Mystery - Asia's top defence
organisation and peace in Sri Lanka

--- WorldCity ---
discusions with Wendell W. Solomons

Sri Lanka's problems brought in Norway, a member of the NATO military block, as peace facilitator. The entry made the country's health depend on Norway. The entry was once frowned upon by Sri Lanka's neighbours who saw in it a bid for the deep water port of Trincomalee and this report must indeed notice a line of fire being formed close to 8 degrees from the equator that attempts to sever the port away.

Quite in contrast to Sri Lanka's dependence on Norway, Haiti depended for its security on the United States. In two weeks time the U.S. peacefully negotiated out insurgents who had captured and held power country-wide in Haiti for several years.

Tropical Haiti is a yacht-ride away from Florida. In December 1990 internationally supervised elections had resulted in a landslide presidential victory for Jean-Bertrand Aristide. An outspoken advocate for the poor, President Aristide cut defence expenditure that had been eating 2/3rd of the budget of the nation. Yet, in September of the next year the Aristide government was ousted by a military coup.

A military government led by Lieutenant General Raoul Cédras, consolidated its grip on power during the next three years. The repression evoked a wave of Haitian boat people who set off for the US and Canada.

After developing a strategy for action, the United States on Sept. 16, 1994 sent in three men to negotiate with the military government. The US also surrounded Haiti with aircraft carriers bearing scores of helicopter gunships and using TV screens, mounted psychological warfare by displaying its mustered fire-power.

Haiti boasted one propeller-driven military plane. The show of US fire-power on TV was successful in laying the ground for the Haitian rulers to capitulate without bloodshed to US negotiators Gen Colin Powell, former President Jimmy Carter and Senator Sam Nunn. The negotiators proposed retirement to the Haitian rebels and the latter flew with their retinues to Panama and the Dominican Republic.

The difference between events in Sri Lanka and Haiti could be explained by -

(a) the dire condition of the Sri Lankan patient and inadequacy of Norway as doctor, and/or,

(b) the proximity of Sri Lanka to India - to which neighbour the threat of destabilisation can flow.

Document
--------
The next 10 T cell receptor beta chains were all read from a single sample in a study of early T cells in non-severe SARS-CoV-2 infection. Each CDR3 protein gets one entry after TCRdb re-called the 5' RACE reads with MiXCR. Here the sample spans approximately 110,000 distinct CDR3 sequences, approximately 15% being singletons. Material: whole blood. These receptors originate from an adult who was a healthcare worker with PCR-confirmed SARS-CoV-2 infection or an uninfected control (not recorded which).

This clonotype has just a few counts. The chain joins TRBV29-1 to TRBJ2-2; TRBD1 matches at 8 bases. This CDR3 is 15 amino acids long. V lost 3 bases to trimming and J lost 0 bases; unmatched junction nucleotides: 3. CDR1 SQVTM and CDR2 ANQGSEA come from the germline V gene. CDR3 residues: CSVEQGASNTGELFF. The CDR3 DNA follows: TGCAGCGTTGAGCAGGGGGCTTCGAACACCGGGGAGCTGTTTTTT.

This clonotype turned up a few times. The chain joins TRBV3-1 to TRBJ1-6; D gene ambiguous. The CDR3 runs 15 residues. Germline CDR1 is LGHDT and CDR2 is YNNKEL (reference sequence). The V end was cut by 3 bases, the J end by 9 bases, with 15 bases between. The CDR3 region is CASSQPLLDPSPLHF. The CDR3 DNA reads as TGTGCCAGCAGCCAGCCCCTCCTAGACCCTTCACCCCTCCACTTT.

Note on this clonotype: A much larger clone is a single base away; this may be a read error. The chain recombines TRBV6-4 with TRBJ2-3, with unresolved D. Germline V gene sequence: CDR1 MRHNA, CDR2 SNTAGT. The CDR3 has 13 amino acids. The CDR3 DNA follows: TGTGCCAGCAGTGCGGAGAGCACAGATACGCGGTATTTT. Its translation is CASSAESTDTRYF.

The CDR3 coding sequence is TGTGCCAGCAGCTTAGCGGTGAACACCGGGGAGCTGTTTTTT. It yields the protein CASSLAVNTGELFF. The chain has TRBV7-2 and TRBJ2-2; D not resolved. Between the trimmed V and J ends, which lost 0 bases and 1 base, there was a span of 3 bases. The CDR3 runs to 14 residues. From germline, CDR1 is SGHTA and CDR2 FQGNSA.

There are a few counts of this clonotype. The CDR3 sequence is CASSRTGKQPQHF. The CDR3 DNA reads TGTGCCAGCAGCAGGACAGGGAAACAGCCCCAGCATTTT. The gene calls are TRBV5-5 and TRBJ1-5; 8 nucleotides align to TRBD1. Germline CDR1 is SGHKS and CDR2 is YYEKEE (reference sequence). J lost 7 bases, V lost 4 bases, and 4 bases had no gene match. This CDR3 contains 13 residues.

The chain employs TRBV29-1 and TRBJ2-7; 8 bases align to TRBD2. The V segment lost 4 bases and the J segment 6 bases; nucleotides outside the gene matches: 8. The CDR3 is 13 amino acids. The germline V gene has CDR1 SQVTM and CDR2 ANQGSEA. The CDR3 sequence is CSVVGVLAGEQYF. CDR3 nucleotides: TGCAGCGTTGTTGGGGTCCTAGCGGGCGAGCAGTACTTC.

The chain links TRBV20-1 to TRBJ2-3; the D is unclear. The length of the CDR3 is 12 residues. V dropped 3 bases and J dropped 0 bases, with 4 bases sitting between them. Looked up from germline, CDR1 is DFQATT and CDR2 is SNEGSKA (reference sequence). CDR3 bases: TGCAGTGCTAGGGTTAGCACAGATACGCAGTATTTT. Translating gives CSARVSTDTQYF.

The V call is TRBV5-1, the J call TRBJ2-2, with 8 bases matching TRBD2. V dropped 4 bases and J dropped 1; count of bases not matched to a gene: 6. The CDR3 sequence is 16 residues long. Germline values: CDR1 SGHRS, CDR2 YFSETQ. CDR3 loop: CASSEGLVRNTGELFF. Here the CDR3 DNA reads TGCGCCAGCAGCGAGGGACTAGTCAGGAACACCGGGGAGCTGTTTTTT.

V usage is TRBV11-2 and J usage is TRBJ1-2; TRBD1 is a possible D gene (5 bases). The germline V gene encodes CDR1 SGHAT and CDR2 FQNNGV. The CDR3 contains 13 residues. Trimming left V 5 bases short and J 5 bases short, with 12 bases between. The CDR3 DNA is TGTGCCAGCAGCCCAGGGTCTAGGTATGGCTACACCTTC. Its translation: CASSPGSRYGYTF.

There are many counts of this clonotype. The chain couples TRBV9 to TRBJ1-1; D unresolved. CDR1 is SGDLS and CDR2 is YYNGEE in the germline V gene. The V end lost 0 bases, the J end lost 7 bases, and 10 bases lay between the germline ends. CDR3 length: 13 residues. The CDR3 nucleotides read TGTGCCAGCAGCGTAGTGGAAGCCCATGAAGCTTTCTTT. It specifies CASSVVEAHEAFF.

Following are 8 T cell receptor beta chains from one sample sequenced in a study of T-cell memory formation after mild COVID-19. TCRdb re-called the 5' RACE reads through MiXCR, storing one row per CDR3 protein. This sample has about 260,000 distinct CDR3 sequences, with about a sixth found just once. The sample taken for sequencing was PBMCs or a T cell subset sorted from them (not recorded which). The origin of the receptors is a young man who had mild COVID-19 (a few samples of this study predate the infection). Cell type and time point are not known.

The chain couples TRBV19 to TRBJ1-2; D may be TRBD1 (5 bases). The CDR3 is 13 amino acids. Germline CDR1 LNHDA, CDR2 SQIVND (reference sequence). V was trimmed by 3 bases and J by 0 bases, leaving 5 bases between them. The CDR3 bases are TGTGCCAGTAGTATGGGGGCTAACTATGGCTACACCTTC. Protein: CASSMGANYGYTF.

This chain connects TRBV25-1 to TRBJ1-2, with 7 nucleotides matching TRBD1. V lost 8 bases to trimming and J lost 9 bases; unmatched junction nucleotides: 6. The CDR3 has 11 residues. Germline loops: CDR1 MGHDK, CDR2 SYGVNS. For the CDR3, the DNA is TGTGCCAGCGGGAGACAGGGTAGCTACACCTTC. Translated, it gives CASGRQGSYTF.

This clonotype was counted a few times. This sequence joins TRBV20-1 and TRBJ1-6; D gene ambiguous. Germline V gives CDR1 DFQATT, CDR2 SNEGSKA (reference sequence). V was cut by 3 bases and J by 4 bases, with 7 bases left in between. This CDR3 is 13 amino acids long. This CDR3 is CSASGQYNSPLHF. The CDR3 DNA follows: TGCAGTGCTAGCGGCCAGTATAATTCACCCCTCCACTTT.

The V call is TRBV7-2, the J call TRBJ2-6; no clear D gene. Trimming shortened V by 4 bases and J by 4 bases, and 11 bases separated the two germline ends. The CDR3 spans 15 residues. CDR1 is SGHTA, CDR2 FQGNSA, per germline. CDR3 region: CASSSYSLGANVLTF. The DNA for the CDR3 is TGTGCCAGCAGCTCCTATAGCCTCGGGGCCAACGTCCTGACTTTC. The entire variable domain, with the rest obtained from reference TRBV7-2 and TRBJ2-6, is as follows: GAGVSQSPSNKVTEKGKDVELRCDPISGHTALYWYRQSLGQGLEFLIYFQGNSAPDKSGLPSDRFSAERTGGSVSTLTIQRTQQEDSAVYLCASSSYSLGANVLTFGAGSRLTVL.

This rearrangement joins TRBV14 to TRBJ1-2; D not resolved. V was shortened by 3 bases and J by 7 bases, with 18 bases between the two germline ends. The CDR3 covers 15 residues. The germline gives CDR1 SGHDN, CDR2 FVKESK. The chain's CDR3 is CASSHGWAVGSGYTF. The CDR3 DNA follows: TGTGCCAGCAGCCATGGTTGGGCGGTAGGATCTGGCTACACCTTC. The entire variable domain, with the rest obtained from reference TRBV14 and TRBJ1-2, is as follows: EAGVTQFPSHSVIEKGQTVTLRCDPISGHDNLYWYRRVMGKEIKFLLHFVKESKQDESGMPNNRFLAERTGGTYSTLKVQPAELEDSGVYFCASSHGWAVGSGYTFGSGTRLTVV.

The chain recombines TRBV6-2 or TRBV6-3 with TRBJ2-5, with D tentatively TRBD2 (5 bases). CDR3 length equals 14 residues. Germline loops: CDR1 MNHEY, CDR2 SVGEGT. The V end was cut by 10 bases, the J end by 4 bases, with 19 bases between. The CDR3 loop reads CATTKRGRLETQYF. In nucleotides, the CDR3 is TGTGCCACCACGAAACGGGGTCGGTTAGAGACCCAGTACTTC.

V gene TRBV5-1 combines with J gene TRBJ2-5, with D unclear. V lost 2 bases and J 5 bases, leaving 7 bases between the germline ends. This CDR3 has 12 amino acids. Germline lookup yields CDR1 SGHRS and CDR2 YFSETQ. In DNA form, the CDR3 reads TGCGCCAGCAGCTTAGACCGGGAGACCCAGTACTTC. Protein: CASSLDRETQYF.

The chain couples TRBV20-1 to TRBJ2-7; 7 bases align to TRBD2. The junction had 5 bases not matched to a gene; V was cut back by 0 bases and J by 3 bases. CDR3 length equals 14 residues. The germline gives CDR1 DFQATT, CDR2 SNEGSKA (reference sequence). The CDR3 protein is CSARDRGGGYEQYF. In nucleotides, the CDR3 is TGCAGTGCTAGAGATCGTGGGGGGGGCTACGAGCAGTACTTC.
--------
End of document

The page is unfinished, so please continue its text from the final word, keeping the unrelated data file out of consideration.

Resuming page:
The threat of destabilisation in India through separation of the Dravidian south was evoked by T. M. Nair and Rao Bahadur Theogaraya Chetty in 1914 against Gandhi and leaders of the Free India movement. The 1914 theory declared that if Britain ceased to 'hold the scales evenly' in India, the south would separate to form the sovereign state of Dravida Desam.

Today India attempts to safeguard its security by balancing forces of East and West. While India has conducted defence exercises with the US, India also conducted exercises with Russia.

India is an observer in Asia's large defence alliance that was incepted by Russia, China and several Asian states in 2001.

Russia's joint tactical exercise last year with India, code-named 'Indra 2005' included live firing. It was held at the Mahajan training ground in the Thar Desert, Rajasthan, and offshore near the port of Visakhapatnam in the Bay of Bengal in mid-October. The defence ministers of both countries, Sergei Ivanov and Pranab Mukherjee, watched the exercises.

Kazakhstan, Kyrgyzstan, Tajikistan, Uzbekistan, Russia and China are members of the Shanghai Cooperation Organisation (SCO). Observers in the SCO include India and Iran. Pakistan joined in mid-2006. Asking to link up are Afghanistan, Belarus and Mongolia.
Taking only the armies of Russia and China, you reach a count of 3 million officers and men.
That physical count easily balances NATO. Speaking still of conventional force, not nuclear, India has purchased Sukhoi SU 30 hyper jets. India and Iran too have stocked up on Sunburn and Onyx anti-warship missiles, ominous because they skim below ships' radar at Mach 2 (twice the speed of sound.)
Regional security for the SCO includes fighting terrorism, separatism and extremism. Its first anti-terrorism exercise was held in Kazakhstan. Therefore when you look at the map, you wonder why Sri Lanka, which has suffered bloodshed, has not linked up with the SCO to balance the large forces that have acted unilaterally on the island.
A closing of a brief report must recall that TV and radio in Sri Lanka depend for world news on news agencies that editorially fawn upon Western finance houses. That adds to reasons why information on Asia's top defence organisation has been kept away from a nation so poignantly in need of balance for its security.

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